Collected Words exhibition Nottingham Lakeside Arts

Collected Words: From the Literary Collections at the University of Nottingham

  • 8 September — 3 December 2017 *on now

In 2015 Nottingham became one of only 20 cities around the world to be recognised by UNESCO as a City of Literature – a reflection of the city’s unique literary heritage and creativity. This exhibition of material from the literary archives and collections of printed books held by the University of Nottingham, highlights the work of Nottinghamshire writers and the treasures to be found in the historic collections of local literature lovers. It also looks at the University’s role in shaping the reputations and inspiring the early careers of local poets and authors.

This exhibition offers the opportunity to see a range of literary material including a masterpiece of medieval poetry and the recently acquired previously unknown typescript of Pansies (a late collection of poems by DH Lawrence which attracted the attention of the Home Office on grounds of indecency).

It looks at how authors down the centuries have been inspired by different aspects of Nottinghamshire, ranging from the beauty of the countryside to the often harsh realities of industrial working life. The importance of local aristocratic families as early book collectors and authors is also examined, drawing on the literary papers from the Library of the Dukes of Portland at Welbeck Abbey, which contains gatherings of the manuscripts of poets including the Duchess of Newcastle, known to some as Mad Madge but celebrated by others as the earliest writer of science fiction.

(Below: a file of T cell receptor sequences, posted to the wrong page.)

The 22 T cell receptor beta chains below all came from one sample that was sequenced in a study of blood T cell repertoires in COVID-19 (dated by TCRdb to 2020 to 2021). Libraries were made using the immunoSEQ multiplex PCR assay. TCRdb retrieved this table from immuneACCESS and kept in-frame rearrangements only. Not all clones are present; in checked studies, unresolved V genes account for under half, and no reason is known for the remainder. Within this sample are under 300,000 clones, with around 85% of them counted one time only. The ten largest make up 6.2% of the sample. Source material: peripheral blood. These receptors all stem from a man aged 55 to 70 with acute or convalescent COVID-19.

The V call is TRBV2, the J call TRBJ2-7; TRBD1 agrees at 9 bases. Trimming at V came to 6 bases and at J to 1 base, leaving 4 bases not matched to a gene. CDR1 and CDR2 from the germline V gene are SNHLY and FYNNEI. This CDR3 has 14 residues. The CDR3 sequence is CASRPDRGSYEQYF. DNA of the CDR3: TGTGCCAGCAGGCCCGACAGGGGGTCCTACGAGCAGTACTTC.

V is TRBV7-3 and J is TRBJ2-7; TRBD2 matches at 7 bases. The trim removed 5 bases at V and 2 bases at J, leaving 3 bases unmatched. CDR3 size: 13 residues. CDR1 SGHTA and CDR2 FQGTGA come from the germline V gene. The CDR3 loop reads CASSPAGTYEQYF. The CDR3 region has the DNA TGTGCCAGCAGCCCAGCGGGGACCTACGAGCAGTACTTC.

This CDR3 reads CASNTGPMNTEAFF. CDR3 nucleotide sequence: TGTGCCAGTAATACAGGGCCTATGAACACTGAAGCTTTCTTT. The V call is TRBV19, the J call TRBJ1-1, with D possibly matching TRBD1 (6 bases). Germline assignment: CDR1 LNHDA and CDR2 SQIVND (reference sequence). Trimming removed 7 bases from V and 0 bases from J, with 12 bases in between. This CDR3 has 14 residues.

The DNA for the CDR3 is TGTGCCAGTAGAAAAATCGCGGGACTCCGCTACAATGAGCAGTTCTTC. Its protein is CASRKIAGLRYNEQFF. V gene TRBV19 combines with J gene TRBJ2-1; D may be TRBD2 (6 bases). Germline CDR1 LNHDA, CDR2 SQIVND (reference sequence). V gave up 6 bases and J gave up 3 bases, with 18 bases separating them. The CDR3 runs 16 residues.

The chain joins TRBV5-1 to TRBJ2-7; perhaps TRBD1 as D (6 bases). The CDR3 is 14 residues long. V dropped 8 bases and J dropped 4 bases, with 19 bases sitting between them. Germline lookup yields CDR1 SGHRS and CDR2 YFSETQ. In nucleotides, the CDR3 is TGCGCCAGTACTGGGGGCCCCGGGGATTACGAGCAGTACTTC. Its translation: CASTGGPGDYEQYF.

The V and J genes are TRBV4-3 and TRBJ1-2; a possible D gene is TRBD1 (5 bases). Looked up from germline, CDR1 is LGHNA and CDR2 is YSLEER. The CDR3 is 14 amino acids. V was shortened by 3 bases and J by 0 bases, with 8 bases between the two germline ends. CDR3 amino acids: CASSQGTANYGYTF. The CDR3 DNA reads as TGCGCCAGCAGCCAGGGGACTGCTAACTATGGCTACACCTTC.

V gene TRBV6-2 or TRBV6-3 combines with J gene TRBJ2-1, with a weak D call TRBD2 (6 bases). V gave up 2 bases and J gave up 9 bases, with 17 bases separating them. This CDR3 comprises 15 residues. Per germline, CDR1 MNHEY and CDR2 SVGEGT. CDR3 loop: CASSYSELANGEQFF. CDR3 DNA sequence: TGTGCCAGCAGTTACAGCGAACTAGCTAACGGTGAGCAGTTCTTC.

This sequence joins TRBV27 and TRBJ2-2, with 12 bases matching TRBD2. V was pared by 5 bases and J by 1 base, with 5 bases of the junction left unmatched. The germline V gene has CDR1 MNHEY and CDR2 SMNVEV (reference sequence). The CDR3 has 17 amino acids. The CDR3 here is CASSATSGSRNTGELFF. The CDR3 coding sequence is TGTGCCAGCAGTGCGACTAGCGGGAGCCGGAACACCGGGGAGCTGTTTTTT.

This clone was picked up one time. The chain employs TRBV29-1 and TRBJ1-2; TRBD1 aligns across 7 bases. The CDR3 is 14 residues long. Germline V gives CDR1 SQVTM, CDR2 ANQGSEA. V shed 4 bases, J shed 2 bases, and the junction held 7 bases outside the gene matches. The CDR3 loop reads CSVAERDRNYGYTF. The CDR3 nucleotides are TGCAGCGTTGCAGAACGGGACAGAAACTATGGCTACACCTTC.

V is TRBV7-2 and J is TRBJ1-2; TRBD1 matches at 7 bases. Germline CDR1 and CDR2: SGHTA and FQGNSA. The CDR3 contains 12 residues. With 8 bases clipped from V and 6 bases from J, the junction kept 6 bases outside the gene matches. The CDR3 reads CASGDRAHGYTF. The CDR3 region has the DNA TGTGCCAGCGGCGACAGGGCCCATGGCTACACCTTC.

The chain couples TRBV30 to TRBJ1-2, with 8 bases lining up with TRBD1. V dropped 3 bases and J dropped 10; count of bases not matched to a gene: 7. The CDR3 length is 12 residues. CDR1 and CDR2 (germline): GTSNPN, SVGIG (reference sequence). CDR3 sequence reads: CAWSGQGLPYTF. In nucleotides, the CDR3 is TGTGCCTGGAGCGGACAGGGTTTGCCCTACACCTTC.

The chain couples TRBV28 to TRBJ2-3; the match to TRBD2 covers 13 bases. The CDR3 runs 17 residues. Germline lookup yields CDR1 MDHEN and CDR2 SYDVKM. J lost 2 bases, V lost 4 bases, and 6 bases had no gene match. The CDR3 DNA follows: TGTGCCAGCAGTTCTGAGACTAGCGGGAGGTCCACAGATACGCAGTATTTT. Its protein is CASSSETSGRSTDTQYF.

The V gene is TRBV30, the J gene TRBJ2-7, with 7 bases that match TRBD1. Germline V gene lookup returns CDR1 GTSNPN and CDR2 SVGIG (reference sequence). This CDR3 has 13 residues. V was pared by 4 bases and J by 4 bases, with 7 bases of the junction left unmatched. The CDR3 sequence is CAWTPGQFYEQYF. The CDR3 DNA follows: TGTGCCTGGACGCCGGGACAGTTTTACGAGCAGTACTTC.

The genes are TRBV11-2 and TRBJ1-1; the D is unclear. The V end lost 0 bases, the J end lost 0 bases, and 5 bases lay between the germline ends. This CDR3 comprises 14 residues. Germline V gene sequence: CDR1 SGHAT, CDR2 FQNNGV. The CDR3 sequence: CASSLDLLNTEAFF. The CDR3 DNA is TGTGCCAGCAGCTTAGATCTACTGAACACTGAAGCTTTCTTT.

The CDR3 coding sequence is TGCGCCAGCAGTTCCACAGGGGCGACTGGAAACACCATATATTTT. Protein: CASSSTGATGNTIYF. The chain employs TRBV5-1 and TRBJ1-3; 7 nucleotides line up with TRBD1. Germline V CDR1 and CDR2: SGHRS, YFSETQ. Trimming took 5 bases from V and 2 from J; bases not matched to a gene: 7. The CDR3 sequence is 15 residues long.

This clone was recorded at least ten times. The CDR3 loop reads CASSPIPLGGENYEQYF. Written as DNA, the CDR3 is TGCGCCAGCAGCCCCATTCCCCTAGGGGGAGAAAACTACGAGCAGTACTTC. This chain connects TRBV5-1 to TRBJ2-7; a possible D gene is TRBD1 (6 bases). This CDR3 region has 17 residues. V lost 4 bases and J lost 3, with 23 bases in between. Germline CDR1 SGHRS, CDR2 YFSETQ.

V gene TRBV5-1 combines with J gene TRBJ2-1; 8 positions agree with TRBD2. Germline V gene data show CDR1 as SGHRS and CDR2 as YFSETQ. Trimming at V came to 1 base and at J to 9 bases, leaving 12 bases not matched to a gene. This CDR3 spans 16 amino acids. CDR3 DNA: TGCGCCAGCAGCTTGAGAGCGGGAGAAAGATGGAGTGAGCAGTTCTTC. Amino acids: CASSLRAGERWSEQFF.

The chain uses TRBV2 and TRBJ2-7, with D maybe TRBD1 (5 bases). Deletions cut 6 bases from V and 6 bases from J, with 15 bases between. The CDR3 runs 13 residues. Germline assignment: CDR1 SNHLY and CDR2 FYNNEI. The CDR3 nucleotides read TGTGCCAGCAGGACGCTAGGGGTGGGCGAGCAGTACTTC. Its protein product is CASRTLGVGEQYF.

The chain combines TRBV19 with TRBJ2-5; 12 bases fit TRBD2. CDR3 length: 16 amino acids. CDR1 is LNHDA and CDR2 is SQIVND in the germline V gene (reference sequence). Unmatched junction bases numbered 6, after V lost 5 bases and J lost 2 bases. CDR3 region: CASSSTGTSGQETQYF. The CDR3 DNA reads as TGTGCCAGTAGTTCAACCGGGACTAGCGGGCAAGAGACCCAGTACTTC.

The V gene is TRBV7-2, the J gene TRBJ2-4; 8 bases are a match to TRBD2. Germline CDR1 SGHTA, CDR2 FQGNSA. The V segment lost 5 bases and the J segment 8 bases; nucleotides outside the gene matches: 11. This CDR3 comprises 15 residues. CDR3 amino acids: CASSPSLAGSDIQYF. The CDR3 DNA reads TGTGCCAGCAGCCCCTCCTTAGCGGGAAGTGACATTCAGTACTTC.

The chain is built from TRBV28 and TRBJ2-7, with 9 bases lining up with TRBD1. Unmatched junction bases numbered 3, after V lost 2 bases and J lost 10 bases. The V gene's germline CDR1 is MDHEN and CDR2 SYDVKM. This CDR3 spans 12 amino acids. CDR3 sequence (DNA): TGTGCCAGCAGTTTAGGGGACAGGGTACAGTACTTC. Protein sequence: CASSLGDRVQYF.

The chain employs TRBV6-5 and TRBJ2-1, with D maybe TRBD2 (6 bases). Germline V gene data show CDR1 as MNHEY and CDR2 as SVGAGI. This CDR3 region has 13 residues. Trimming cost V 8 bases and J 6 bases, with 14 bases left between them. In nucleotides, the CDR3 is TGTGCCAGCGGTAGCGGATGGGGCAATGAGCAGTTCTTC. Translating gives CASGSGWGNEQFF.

Visitors will also see a curious manuscript describing the antics of ‘Restoration rock star’ poet, the Earl of Rochester.

The involvement of the University’s Writer in Residence, award winning author Jon McGregor, with Creative Writing MA students in editing the literary journal The Letters Page, is showcased with a selection of submissions. The drafts, proofs, typescripts, scrapbooks and rejection letters to be found in writers’ archives are used to show the trials of getting published, and the exhibition also reflects upon the changing fortunes of published authors, including how DH Lawrence himself was considered for a time to be ‘a skeleton in the cupboard’ by some at the University.

The exhibition has been curated by staff from Manuscripts and Special Collections at the University of Nottingham.

LUNCHTIME TALKS
Djanogly Theatre
Nottingham Lakeside Arts
Admission free
1pm – 2pm
A series of talks will be held to accompany the exhibition. Places are limited so please book in advance through the Box Office: 0115 846 7777

New Additions to the DH Lawrence Collections
Thursday 28 September

In this talk Dr Andrew Harrison will discuss and interpret several recently acquired items in the University’s internationally recognised Lawrence Collections, including a manuscript of ‘Laura Philippine’ and a rare typescript of Pansies, which is displayed for the first time in the exhibition.

Dr Harrison is Assistant Professor in English Literature and Director of the DH Lawrence Research Centre at the University of Nottingham.

Reading Nottingham’s Unread: Republishing James Prior’s Forest Folk
Thursday 12 October

First published in 1901, Prior’s pacy novel is set in Blidworth against a background of the Napoleonic Wars and Luddite riots. It lay unnoticed for many years, although DH Lawrence rated Prior’s work. Then, in 2016, Nottingham UNESCO City of Literature and Spokesman Books co-published DAWN OF THE UNREAD, graphic accounts of vengeful local writers resolute on being read by new generations. In the ferment, Forest Folk clawed its way into view. How will it fare in the bookshops of 2017?